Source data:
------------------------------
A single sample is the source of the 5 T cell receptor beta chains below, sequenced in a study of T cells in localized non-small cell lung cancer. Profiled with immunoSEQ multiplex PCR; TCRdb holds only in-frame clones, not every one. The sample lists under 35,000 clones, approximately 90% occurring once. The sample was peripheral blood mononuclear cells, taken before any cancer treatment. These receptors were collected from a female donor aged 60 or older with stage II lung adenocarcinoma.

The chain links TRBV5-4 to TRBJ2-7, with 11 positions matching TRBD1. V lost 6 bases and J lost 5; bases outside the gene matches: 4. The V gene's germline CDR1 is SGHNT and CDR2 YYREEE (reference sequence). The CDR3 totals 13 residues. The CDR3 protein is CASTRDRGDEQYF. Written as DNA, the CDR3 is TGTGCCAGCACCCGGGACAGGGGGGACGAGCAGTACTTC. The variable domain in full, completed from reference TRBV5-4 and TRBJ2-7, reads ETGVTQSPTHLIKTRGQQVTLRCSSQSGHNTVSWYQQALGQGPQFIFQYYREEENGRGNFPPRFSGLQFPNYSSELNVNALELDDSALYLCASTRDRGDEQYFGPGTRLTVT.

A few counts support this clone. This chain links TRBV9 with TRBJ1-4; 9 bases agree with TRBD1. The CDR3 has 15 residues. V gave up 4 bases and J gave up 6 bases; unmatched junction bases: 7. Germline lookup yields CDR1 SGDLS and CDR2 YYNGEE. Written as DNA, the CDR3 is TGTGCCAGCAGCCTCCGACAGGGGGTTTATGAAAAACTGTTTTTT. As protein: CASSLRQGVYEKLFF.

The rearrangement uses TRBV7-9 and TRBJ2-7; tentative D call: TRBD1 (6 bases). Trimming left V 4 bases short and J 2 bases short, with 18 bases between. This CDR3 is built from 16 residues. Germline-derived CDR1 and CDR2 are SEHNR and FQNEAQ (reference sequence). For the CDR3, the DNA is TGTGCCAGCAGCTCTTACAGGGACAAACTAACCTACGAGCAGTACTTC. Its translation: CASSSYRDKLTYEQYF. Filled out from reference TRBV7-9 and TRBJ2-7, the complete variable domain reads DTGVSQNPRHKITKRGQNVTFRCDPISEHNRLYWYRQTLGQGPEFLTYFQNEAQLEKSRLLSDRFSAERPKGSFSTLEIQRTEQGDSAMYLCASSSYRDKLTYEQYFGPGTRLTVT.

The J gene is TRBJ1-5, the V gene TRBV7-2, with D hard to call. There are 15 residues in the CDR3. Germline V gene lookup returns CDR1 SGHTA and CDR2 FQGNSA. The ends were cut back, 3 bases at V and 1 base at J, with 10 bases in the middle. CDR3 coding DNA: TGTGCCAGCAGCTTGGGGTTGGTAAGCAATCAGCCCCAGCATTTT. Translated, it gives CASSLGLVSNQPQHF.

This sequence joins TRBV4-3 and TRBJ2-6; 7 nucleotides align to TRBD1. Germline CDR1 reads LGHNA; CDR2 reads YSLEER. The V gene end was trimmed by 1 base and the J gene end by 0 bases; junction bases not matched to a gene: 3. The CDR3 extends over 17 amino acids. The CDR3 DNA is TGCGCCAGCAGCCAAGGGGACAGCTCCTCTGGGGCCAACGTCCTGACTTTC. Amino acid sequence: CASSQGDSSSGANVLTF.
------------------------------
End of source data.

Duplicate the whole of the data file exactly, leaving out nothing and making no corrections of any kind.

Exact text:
A single sample is the source of the 5 T cell receptor beta chains below, sequenced in a study of T cells in localized non-small cell lung cancer. Profiled with immunoSEQ multiplex PCR; TCRdb holds only in-frame clones, not every one. The sample lists under 35,000 clones, approximately 90% occurring once. The sample was peripheral blood mononuclear cells, taken before any cancer treatment. These receptors were collected from a female donor aged 60 or older with stage II lung adenocarcinoma.

The chain links TRBV5-4 to TRBJ2-7, with 11 positions matching TRBD1. V lost 6 bases and J lost 5; bases outside the gene matches: 4. The V gene's germline CDR1 is SGHNT and CDR2 YYREEE (reference sequence). The CDR3 totals 13 residues. The CDR3 protein is CASTRDRGDEQYF. Written as DNA, the CDR3 is TGTGCCAGCACCCGGGACAGGGGGGACGAGCAGTACTTC. The variable domain in full, completed from reference TRBV5-4 and TRBJ2-7, reads ETGVTQSPTHLIKTRGQQVTLRCSSQSGHNTVSWYQQALGQGPQFIFQYYREEENGRGNFPPRFSGLQFPNYSSELNVNALELDDSALYLCASTRDRGDEQYFGPGTRLTVT.

A few counts support this clone. This chain links TRBV9 with TRBJ1-4; 9 bases agree with TRBD1. The CDR3 has 15 residues. V gave up 4 bases and J gave up 6 bases; unmatched junction bases: 7. Germline lookup yields CDR1 SGDLS and CDR2 YYNGEE. Written as DNA, the CDR3 is TGTGCCAGCAGCCTCCGACAGGGGGTTTATGAAAAACTGTTTTTT. As protein: CASSLRQGVYEKLFF.

The rearrangement uses TRBV7-9 and TRBJ2-7; tentative D call: TRBD1 (6 bases). Trimming left V 4 bases short and J 2 bases short, with 18 bases between. This CDR3 is built from 16 residues. Germline-derived CDR1 and CDR2 are SEHNR and FQNEAQ (reference sequence). For the CDR3, the DNA is TGTGCCAGCAGCTCTTACAGGGACAAACTAACCTACGAGCAGTACTTC. Its translation: CASSSYRDKLTYEQYF. Filled out from reference TRBV7-9 and TRBJ2-7, the complete variable domain reads DTGVSQNPRHKITKRGQNVTFRCDPISEHNRLYWYRQTLGQGPEFLTYFQNEAQLEKSRLLSDRFSAERPKGSFSTLEIQRTEQGDSAMYLCASSSYRDKLTYEQYFGPGTRLTVT.

The J gene is TRBJ1-5, the V gene TRBV7-2, with D hard to call. There are 15 residues in the CDR3. Germline V gene lookup returns CDR1 SGHTA and CDR2 FQGNSA. The ends were cut back, 3 bases at V and 1 base at J, with 10 bases in the middle. CDR3 coding DNA: TGTGCCAGCAGCTTGGGGTTGGTAAGCAATCAGCCCCAGCATTTT. Translated, it gives CASSLGLVSNQPQHF.

This sequence joins TRBV4-3 and TRBJ2-6; 7 nucleotides align to TRBD1. Germline CDR1 reads LGHNA; CDR2 reads YSLEER. The V gene end was trimmed by 1 base and the J gene end by 0 bases; junction bases not matched to a gene: 3. The CDR3 extends over 17 amino acids. The CDR3 DNA is TGCGCCAGCAGCCAAGGGGACAGCTCCTCTGGGGCCAACGTCCTGACTTTC. Amino acid sequence: CASSQGDSSSGANVLTF.